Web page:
Egypt’s draft constitution has been approved for a referendum, but part of it is raising uncertainty over the country’s political transition. It came as police in Cairo used tear gas on protesters in Tahrir Square.
“Now we have approved the draft,” said the panel’s head, Amr Moussa, on live television.
The draft, which must now be put to a referendum, says elections must take place no more than six months from the date of its ratification, and opens the way for a presidential election to be held before parliamentary polls.
The amended provision avoids stipulating which type of election should take first. This is a potential change to the political road map outlined by the army when it removed Morsi at the beginning of July, which stated that parliamentary elections should come first.
The draft preserves the military’s wide-ranging powers, including the ability to try civilians in certain cases. Officials say the referendum on the draft is likely to be held next month.
Protesters and police clash in Tahrir Square
A few hundred meters from where the constituent assembly voted on Sunday, police used tear gas to disperse protesters from Tahrir Square and Egypt’s High Court on Sunday.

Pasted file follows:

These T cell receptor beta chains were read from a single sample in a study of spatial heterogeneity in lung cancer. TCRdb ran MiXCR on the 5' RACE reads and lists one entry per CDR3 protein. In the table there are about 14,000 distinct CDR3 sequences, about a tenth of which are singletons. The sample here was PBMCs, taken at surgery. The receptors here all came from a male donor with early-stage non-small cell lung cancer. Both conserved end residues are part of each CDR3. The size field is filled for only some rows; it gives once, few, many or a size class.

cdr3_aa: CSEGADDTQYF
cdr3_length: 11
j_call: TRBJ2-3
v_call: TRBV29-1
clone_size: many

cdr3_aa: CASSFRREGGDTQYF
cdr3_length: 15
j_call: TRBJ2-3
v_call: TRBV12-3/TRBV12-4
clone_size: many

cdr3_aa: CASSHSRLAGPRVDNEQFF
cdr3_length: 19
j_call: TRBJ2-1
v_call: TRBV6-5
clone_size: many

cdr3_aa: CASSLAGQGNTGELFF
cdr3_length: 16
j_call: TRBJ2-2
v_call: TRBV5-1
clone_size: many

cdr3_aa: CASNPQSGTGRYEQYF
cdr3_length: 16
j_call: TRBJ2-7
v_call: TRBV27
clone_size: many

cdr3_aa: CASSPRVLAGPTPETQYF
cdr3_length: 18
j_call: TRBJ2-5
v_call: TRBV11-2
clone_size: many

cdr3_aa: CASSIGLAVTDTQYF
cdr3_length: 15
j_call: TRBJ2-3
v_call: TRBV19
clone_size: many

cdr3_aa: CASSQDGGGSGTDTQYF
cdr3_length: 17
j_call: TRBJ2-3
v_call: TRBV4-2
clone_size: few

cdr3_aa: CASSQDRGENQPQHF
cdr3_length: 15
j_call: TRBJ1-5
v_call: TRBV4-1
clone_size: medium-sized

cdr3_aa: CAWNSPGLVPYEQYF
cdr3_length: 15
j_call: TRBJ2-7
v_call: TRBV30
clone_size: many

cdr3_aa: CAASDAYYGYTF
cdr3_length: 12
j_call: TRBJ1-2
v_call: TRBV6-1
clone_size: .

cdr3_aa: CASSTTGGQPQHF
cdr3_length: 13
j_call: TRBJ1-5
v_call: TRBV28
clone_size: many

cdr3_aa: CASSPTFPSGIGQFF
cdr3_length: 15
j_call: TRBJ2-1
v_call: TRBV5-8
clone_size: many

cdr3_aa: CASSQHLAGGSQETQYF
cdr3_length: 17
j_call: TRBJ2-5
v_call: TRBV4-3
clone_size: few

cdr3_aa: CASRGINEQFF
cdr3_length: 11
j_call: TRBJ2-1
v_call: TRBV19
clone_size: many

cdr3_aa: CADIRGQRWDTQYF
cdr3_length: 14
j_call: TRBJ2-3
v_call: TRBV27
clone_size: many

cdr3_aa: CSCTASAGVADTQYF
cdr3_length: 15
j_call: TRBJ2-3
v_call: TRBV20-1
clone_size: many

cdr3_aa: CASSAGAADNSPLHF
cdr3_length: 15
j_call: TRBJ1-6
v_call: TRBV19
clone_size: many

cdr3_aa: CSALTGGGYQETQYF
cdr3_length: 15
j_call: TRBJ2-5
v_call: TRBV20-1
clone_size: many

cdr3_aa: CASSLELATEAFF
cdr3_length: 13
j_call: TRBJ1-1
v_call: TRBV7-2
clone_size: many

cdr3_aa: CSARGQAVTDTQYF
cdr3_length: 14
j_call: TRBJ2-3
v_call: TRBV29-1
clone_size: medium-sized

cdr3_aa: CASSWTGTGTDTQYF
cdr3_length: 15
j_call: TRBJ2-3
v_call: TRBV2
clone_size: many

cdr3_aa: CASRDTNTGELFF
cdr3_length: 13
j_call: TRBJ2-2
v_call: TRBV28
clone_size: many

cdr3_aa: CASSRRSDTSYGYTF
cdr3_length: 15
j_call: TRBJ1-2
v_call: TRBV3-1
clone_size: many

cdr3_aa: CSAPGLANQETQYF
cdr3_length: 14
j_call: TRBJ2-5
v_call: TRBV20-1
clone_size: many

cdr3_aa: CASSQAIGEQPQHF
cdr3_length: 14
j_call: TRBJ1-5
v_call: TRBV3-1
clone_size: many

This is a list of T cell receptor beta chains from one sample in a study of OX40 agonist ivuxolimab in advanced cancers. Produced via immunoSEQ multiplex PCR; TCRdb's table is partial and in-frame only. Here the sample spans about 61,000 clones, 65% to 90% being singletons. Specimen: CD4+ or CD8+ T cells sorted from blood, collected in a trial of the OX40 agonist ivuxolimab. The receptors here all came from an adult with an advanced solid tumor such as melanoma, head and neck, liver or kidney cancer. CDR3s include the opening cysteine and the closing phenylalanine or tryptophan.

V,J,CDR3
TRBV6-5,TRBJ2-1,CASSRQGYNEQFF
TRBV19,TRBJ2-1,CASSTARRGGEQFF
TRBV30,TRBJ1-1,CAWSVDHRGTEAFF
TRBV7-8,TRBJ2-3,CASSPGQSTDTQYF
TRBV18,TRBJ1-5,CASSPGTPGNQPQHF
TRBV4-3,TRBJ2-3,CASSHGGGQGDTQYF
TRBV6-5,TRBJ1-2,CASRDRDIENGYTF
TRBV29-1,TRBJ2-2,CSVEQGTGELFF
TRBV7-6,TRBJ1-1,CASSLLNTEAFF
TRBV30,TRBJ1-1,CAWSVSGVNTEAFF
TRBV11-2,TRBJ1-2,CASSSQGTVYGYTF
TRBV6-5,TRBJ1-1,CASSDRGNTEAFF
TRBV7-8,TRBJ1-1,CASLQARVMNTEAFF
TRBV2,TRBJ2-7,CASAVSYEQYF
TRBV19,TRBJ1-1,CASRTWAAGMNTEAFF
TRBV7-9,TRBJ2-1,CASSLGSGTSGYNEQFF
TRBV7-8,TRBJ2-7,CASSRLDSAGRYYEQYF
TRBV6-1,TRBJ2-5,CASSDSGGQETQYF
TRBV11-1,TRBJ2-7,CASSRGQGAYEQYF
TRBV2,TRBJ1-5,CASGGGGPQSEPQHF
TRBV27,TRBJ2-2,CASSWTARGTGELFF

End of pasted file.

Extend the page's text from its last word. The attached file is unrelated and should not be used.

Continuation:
Thousands of university students had gathered in the square in support of Morsi, with police driving them out with force, firing some two dozen tear cannisters, while armored police rushed to the area as backup.
After nightfall, the protesters and police fought on side streets and in the downtown area of Cairo. Morsi’s supporters have staged regular protests across the country to demand his reinstatement after he was removed by the military on July 3.
In mid-August, security forces launched a crackdown on supporters. Since then, more than 1,000 people have been killed in political unrest, and thousands more jailed. Last Sunday, Interim President Adly Mansour enacted a law restricting the right to protest. It requires Egypt’s interior ministry to be notified three days prior to any protest and also lays out heavy fines and prison terms for those who violate it.
The law is seen as an attempt by the Egyptian government to restrict not only the weekly protests staged by the Muslim Brotherhood, which backs Morsi, but those organized by non-Islamist groups as well.
jr/rc (Reuters, AFP, AP)